Does ideology still matter in politics? One might think it doesn’t, if one looks at the rise of the Aam Aadmi Party. Will India See Return Of Two-Party Politics?

The dramatic transformation in Maharashtra politics gives us an intriguing glimpse into the state of our national politics, where we currently stand, how we got here, and where we are headed next.

Some interesting questions follow. Does ideology still matter in politics? One might think it doesn’t, if one looks at the rise of the Aam Aadmi Party.

However morally exalted, the promise of a corruption-free government and free this and free that do not make an ideology.

Not even when backed by framed portraits of Ambedkar and Bhagat Singh on the wall.

At the other end of the spectrum, the same conclusion can be reached by looking at the moves in Maharashtra: First, the Shiv Sena defected from the National Democratic Alliance to join ideological arch rivals, the Nationalist Congress Party and the Congress.


In the course of time, two of the three split and saw a majority of their MLAs defect back to the Bharatiya Janata Party.

Congress President Mallikarjun Kharge with party leaders Sonia Gandhi and Rahul Gandhi, DMK President M K Stalin, DMK MP T R Baalu, Trinamool Congress supremo Mamata Banerjee, AAP National Convenor Arvind Kejriwal, AAP leader Bhagwant Mann, RJD Chief Lalu Prasad Yadav, Jharkhand Mukti Morcha leader Hemant Soren, Janata Dal-United leader Nitish Kumar and others at the Opposition leaders’ dinner in Bengaluru, July 17, 2023.

always been fungible with power.

The developments in Maharashtra politics over the past four years, however, are telling us that this era may now be over.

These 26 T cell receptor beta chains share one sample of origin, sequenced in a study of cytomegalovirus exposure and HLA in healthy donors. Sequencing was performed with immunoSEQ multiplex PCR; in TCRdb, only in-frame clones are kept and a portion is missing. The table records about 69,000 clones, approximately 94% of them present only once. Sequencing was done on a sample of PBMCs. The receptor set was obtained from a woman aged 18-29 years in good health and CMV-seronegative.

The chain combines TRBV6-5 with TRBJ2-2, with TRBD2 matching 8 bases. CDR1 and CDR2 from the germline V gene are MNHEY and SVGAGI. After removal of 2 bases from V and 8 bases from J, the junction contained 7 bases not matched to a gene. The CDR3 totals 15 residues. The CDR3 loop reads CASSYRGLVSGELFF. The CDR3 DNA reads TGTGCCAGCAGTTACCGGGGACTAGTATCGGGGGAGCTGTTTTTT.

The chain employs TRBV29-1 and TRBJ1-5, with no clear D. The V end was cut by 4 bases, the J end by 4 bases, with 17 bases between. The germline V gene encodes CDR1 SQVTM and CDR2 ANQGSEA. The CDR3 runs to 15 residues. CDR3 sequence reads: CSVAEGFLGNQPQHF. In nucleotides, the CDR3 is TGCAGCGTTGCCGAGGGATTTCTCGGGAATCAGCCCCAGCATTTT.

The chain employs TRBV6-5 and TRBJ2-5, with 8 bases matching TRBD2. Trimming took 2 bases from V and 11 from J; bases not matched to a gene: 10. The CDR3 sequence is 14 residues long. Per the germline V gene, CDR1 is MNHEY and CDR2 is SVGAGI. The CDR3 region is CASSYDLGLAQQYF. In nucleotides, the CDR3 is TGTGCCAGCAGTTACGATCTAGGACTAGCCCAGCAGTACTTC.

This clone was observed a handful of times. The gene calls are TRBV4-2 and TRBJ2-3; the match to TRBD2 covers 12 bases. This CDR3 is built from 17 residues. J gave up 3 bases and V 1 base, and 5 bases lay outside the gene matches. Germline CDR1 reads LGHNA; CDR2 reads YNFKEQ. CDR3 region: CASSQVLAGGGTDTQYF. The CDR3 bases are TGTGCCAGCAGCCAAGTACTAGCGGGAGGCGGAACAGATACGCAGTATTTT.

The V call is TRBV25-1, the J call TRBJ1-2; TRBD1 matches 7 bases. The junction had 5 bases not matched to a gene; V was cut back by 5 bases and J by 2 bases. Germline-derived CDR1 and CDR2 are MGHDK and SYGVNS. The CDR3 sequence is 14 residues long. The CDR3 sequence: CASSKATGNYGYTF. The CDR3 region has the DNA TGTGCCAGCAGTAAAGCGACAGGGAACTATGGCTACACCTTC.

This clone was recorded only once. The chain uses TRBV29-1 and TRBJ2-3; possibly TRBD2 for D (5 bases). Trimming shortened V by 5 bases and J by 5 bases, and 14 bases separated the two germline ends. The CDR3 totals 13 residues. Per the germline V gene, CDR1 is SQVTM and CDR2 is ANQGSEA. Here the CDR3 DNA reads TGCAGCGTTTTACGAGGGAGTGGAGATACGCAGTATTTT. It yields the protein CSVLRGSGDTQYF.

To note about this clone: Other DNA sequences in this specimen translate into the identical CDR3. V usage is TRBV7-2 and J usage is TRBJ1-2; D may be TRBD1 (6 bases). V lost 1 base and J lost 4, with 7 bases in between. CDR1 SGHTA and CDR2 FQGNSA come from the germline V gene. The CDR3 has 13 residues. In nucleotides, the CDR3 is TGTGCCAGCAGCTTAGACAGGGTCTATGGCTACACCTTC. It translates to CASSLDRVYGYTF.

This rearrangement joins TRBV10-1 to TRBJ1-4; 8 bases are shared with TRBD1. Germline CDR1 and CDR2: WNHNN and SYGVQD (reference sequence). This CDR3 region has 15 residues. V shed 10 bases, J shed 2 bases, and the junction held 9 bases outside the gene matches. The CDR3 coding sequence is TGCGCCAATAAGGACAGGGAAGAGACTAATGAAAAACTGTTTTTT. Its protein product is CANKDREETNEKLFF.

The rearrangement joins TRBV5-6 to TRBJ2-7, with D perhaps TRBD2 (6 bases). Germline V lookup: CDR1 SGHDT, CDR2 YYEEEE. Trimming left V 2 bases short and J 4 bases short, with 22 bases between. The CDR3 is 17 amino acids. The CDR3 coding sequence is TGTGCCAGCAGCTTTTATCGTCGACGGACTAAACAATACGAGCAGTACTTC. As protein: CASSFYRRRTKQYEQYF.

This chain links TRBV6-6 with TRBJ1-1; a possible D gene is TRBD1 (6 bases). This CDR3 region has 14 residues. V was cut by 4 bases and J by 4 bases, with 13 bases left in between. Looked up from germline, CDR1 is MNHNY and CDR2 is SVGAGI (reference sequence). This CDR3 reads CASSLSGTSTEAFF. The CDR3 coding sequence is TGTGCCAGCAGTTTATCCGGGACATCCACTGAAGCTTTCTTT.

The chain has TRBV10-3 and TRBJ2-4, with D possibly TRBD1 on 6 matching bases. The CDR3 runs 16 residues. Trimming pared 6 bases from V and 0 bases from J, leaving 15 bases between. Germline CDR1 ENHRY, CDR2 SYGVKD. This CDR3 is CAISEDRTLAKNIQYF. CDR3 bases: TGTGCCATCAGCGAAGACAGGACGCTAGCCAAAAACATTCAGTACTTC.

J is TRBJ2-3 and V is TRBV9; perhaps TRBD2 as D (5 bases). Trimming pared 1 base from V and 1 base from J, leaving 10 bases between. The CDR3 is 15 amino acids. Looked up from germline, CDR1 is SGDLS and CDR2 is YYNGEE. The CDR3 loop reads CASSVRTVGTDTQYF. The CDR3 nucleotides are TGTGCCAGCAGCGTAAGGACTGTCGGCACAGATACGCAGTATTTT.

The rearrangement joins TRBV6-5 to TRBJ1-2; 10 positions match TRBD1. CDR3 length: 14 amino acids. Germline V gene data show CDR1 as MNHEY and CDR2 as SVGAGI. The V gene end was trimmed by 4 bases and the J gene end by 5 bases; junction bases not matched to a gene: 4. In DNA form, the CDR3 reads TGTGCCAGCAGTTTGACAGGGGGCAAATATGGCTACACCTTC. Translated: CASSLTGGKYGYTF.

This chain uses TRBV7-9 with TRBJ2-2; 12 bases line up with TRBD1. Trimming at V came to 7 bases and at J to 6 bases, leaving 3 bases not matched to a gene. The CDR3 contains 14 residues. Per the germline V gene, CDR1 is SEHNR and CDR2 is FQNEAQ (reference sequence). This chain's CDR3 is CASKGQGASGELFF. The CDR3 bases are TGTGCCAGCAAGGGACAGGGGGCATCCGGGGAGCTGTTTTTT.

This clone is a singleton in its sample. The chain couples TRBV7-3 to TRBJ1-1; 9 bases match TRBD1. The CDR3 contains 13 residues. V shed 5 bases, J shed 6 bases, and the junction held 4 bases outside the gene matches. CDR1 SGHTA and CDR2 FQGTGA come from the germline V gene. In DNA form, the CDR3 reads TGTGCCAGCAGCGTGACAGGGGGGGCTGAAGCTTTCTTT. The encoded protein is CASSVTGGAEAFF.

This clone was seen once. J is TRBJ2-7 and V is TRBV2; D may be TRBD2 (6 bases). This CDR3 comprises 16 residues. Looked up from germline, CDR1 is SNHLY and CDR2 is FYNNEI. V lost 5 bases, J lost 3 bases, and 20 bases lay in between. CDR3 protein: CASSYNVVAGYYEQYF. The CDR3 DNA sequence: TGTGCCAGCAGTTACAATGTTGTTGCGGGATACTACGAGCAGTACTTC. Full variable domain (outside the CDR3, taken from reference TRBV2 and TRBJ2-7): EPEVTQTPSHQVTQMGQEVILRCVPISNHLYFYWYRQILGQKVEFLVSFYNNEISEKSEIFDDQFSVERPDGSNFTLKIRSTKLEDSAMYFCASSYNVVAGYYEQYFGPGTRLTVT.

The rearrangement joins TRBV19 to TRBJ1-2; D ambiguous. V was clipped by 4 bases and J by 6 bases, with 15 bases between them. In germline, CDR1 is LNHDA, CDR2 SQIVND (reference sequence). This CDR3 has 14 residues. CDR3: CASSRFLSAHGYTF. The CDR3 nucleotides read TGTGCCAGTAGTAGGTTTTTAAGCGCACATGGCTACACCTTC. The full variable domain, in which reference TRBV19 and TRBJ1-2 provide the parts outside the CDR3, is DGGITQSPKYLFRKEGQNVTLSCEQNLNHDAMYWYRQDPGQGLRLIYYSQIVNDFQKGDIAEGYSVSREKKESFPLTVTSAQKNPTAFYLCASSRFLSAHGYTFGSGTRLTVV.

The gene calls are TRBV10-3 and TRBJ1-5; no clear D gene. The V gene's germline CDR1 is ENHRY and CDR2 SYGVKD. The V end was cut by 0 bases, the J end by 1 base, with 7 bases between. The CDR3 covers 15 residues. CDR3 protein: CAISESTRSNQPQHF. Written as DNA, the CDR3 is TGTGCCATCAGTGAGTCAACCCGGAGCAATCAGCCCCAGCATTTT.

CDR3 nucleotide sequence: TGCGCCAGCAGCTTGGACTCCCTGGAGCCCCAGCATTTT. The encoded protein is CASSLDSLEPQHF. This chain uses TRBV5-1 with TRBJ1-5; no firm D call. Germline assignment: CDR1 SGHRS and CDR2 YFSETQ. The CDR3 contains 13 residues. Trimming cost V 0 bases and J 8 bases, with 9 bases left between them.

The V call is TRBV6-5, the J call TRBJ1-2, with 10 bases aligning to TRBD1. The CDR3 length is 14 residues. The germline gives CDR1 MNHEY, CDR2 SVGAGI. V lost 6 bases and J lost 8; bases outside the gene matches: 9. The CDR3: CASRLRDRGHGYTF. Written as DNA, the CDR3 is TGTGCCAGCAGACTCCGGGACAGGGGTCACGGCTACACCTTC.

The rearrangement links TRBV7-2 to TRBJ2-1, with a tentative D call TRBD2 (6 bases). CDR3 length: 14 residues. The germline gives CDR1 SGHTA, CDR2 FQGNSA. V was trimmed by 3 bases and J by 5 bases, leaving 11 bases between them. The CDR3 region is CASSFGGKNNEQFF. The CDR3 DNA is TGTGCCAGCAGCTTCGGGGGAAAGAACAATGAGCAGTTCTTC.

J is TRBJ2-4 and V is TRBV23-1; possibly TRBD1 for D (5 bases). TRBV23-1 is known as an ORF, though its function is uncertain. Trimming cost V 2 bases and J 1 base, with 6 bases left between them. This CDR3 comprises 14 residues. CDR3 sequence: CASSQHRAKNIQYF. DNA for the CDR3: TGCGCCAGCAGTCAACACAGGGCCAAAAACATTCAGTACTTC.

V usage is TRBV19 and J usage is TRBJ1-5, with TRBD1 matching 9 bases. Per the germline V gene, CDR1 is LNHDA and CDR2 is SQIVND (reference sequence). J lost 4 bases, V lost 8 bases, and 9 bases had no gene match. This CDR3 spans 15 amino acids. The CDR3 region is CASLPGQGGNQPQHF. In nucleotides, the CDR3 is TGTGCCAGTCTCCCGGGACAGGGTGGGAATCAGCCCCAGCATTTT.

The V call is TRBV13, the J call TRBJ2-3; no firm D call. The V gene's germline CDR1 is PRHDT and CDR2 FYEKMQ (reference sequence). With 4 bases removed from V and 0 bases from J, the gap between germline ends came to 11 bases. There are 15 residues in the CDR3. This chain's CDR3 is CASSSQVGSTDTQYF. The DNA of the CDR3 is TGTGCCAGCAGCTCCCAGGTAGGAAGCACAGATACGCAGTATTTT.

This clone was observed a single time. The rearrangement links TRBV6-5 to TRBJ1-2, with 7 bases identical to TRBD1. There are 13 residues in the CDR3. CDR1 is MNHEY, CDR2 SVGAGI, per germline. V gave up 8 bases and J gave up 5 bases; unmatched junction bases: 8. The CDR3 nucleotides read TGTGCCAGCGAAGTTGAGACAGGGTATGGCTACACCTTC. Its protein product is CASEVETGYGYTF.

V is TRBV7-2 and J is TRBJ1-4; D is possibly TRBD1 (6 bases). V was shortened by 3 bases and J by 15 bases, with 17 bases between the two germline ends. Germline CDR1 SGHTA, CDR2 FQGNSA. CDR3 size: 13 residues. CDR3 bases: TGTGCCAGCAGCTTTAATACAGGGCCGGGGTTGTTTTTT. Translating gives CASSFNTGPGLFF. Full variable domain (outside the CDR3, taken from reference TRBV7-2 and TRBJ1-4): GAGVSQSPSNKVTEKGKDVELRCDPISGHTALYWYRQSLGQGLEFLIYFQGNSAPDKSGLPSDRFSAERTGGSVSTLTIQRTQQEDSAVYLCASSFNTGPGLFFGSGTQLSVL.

The Eknath Shinde Shiv Sena and the Ajit Pawar NCP may enjoy their short innings in power, but electorally and politically, they now represent political forces in terminal decline.

This could then spell the end of two mostly transactional political entities.

That the Shiv Sena and the NCP are almost entirely one-state parties does not matter as much as the fact that over the past 25 years, ruling coalitions in Delhi have almost always had one of the two as partners.

In the pre-Modi past, especially after the 2009 elections, many of us (this columnist included, so guilty by self-incrimination) were quick to hail the arrival of an ideology-free Indian politics.

The increasingly younger voter, we had concluded, had only one thought while hitting the button on the voting machine: What’s in it for me? Narendra Modi kept that in mind in his 2014 campaign, but his larger appeal was of hard, Hindutva-based nationalism.

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